You have lived a life and share anecdotes and memories with your kids and grandchildren, but no matter how mundane you may feel your life has been, it's your story, and it deserves preserving so that you can pass it along to future generations. Writing memoirs can seem daunting because we tend to think of it as writing an autobiography, which captures your entire story, beginning to end. But memoirs are more about focusing on a theme or particular periods of your life, a collection of life stories, each a different chapter.
Denis Ledoux, author of "Turning Memories Into Memoirs: A Handbook for Writing Lifestories" and founder of The Memoir Network, which offers workshops and mentoring on how to write the story of you, says the hardest part is deciding on a theme.
"Some people know what they want to write about -- their college days, military experience or love for horses or a hobby that's been thematic in their lives -- whereas others don't know where to start." He says that if that's the case, begin with quantity and write down all the memories you can think of. "Keep writing and typing. Don't crumple up pages and keep deleting. Keep writing. Then, when you're done, you revise, revise and revise, and you'll find your true theme to commit to paper."
With that in mind, consider the following tips when starting your memoirs:
*Write, Write and Keep on Writing
Ledoux has people start by doing a memory list. "Write about everything you remember -- your grandmother's thick black heels, your mom's fragrance, your grandfather's pipe, vacations, memorable moments you spent in the military. When you do the memory list, you'll never get writer's block, because you've got no excuse. Just refer to your list. It's very liberating,"
*Find a Focus
After you write a memory list, you may decide on one important time in your life that will make up your memoirs or start to see a theme that can be the book's core, whether you ultimately focus on one chapter of your life -- for example, your time in Vietnam or the Peace Corps -- or you share different moments in your life as stand-alone chapters.
It's tempting to embellish and portray your life how you want to see it rather than how it was. But memoirs are more engaging and revealing when you write with raw honesty, capturing exactly how it was and how you felt.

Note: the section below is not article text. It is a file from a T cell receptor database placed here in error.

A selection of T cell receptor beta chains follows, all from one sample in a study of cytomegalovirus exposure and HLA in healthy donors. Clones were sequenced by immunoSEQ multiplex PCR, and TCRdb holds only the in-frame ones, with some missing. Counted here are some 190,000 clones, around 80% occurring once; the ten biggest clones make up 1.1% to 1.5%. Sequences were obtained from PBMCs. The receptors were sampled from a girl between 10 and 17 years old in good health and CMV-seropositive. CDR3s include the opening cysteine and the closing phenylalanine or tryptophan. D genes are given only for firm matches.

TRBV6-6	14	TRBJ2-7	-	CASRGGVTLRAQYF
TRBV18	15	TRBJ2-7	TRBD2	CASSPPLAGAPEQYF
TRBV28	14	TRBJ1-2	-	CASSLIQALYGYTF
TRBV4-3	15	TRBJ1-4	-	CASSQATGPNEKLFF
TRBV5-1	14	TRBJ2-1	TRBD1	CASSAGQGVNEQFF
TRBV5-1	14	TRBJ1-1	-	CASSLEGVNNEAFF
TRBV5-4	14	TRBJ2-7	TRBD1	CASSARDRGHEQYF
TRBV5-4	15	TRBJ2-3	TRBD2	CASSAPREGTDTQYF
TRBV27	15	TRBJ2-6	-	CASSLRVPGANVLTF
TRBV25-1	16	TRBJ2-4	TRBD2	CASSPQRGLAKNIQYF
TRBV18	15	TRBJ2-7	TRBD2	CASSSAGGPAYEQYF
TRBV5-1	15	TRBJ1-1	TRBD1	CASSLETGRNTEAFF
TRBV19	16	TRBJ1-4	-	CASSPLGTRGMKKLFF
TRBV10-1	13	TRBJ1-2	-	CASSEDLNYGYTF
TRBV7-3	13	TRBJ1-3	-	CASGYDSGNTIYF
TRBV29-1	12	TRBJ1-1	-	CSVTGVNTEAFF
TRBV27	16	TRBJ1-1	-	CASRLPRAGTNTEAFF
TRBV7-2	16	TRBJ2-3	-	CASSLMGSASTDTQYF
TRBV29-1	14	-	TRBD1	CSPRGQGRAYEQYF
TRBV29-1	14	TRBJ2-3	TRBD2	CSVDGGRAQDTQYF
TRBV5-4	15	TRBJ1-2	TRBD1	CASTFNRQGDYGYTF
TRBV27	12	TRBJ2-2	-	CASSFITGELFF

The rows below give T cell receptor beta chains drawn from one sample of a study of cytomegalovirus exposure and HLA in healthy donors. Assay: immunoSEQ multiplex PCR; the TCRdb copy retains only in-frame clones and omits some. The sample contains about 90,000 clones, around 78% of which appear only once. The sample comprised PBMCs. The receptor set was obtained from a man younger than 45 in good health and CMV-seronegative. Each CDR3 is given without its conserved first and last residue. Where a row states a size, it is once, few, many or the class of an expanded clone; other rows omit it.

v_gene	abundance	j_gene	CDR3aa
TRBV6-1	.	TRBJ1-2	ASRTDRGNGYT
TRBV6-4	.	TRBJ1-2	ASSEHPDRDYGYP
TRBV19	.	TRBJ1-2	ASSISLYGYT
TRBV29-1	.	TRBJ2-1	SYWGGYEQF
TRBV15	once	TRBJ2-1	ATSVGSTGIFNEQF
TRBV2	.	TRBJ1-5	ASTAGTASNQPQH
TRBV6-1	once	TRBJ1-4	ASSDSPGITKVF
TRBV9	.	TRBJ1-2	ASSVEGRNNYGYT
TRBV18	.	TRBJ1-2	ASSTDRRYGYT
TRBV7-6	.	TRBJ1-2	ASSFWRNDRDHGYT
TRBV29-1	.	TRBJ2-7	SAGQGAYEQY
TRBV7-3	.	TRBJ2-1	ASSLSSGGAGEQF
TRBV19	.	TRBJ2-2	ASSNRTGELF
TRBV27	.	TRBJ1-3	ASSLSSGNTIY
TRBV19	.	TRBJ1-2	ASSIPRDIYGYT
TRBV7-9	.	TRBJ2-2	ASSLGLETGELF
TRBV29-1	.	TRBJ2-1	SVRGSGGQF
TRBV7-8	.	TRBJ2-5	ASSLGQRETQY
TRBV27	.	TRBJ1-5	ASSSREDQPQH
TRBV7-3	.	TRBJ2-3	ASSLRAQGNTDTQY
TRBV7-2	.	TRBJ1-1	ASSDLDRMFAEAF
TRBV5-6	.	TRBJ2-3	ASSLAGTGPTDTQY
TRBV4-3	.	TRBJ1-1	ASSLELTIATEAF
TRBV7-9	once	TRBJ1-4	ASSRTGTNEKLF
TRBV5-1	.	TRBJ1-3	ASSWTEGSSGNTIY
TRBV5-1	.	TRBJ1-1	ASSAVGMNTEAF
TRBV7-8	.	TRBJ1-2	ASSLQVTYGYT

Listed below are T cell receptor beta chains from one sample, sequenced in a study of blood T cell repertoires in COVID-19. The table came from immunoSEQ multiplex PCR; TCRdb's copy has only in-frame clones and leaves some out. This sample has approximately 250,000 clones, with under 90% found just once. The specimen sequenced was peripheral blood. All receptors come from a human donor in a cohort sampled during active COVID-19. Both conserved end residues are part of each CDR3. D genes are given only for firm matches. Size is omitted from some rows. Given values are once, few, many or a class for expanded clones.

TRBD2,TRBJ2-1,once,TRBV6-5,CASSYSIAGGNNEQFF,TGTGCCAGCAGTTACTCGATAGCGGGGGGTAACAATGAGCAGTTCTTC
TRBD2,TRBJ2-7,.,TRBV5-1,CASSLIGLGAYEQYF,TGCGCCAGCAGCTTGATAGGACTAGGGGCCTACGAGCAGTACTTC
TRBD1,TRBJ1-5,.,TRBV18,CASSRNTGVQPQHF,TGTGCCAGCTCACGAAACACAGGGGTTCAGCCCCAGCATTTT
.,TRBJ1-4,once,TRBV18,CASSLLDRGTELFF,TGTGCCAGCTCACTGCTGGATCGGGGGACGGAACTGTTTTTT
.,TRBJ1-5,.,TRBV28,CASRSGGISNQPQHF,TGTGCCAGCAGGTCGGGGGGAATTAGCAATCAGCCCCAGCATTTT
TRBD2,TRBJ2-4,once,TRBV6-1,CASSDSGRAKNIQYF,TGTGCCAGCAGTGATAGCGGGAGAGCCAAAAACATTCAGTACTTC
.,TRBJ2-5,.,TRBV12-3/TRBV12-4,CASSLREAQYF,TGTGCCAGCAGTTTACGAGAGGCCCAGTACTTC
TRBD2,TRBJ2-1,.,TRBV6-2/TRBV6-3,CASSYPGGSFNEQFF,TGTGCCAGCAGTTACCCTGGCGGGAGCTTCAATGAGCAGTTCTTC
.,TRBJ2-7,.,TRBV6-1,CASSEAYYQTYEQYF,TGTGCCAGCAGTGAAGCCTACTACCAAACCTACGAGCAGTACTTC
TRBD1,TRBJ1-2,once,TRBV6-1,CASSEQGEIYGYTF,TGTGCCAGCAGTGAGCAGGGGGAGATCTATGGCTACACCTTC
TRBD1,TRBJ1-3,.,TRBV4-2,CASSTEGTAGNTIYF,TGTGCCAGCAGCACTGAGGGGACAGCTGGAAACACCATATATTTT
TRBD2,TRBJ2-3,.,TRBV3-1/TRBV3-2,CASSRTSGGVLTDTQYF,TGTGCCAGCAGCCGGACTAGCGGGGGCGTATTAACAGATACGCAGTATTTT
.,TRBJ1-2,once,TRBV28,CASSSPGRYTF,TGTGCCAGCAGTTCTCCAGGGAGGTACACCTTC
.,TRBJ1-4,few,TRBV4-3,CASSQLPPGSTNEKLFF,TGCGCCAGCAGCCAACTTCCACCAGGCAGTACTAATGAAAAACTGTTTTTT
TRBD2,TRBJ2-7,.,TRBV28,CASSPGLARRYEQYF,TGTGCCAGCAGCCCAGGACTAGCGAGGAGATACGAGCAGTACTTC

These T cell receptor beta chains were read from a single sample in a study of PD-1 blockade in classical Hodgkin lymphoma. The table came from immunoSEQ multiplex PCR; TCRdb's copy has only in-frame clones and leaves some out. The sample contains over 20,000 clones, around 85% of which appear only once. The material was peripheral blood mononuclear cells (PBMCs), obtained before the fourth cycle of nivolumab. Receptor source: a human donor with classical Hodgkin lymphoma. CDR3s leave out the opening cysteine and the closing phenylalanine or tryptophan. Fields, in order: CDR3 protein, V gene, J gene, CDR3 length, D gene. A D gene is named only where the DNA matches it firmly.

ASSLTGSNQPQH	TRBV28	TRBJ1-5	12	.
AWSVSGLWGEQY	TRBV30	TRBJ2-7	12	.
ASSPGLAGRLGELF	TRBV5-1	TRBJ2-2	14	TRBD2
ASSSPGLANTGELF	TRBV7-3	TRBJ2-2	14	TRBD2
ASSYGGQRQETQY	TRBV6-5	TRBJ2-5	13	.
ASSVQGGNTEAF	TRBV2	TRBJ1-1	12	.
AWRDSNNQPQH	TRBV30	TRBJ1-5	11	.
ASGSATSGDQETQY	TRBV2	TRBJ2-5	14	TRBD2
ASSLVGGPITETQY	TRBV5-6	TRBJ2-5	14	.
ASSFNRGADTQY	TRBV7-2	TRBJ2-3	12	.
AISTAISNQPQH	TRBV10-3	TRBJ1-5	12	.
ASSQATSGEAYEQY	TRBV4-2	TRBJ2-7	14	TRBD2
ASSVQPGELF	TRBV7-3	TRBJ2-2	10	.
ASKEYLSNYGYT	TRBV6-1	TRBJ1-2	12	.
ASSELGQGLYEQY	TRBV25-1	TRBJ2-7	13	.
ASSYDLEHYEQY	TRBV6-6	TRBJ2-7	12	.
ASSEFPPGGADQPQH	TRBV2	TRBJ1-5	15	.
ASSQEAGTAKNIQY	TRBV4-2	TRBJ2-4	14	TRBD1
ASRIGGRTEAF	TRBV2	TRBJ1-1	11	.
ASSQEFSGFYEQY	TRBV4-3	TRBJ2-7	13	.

*Show Through Your Own Eyes
Instead of just stating facts -- for example, saying that you had an unemotional and distant father -- describe them. An expression writers use is, "Show; don't tell." You could say, "Father kept to himself, always sitting in his favorite chair smoking a pipe and ignoring the family goings-on around him, rarely engaging in conversation and often not at home, the quiet closing of the door late at night the only indication he was in the house." Setting a scene versus stating a fact helps the reader experience your story through your own eyes and is also nonjudgmental, as opposed to saying, "My father was never home, and when he was home, he wasn't present to our family."
Setting scenes by describing the ambiance, the smell of the place and the sounds is more powerful than just saying you were there. Instead of saying "We were standing in a rainy field at the horse barn," say: "It was a windy day. The tall green grass was swaying to the rhythm of the breeze, the smell of horse manure from the barn lingering on the wind as our boots sank into the mud." Taking readers there with you puts them more in your shoes.
*Go Beyond You
If you're writing about a memorable family vacation, don't just write about where you went and what you did. Include information about the town, its people, interesting anecdotes of historic moments that took place there. It helps to set the scene by giving more context about your surroundings and makes your memoirs more informative and meatier.
*Go Beyond Words
Engaging memoirs include personal visuals: old photos, recipes, certificates, an image of a memorable handwritten letter or birthday card, a sports program, a clipping from a newspaper -- whatever can visually embellish your memories.
*Embrace Your Emotions
Memoirs are intended, by their very nature, to let readers get to know about the true you. Beyond facts of things that happened, be sure to share what it meant to you and how you felt. We all react to different situations in different ways, and if you only state the facts, then -- as they would reading nonfiction -- your readers will create their own emotions on a situation instead of feeling yours.
*Can I Get Published?
Though your memoirs may not be a best-seller to a broad audience, your story will be popular among family and friends -- and a wonderful gift to pass down to future generations. Ledoux points out that there are many services online today -- such as Lulu, Solentro and Blurb -- where you can have your memoirs hard-bound in book form to give to those you love and people who might be riveted knowing more about you and the life you've lived.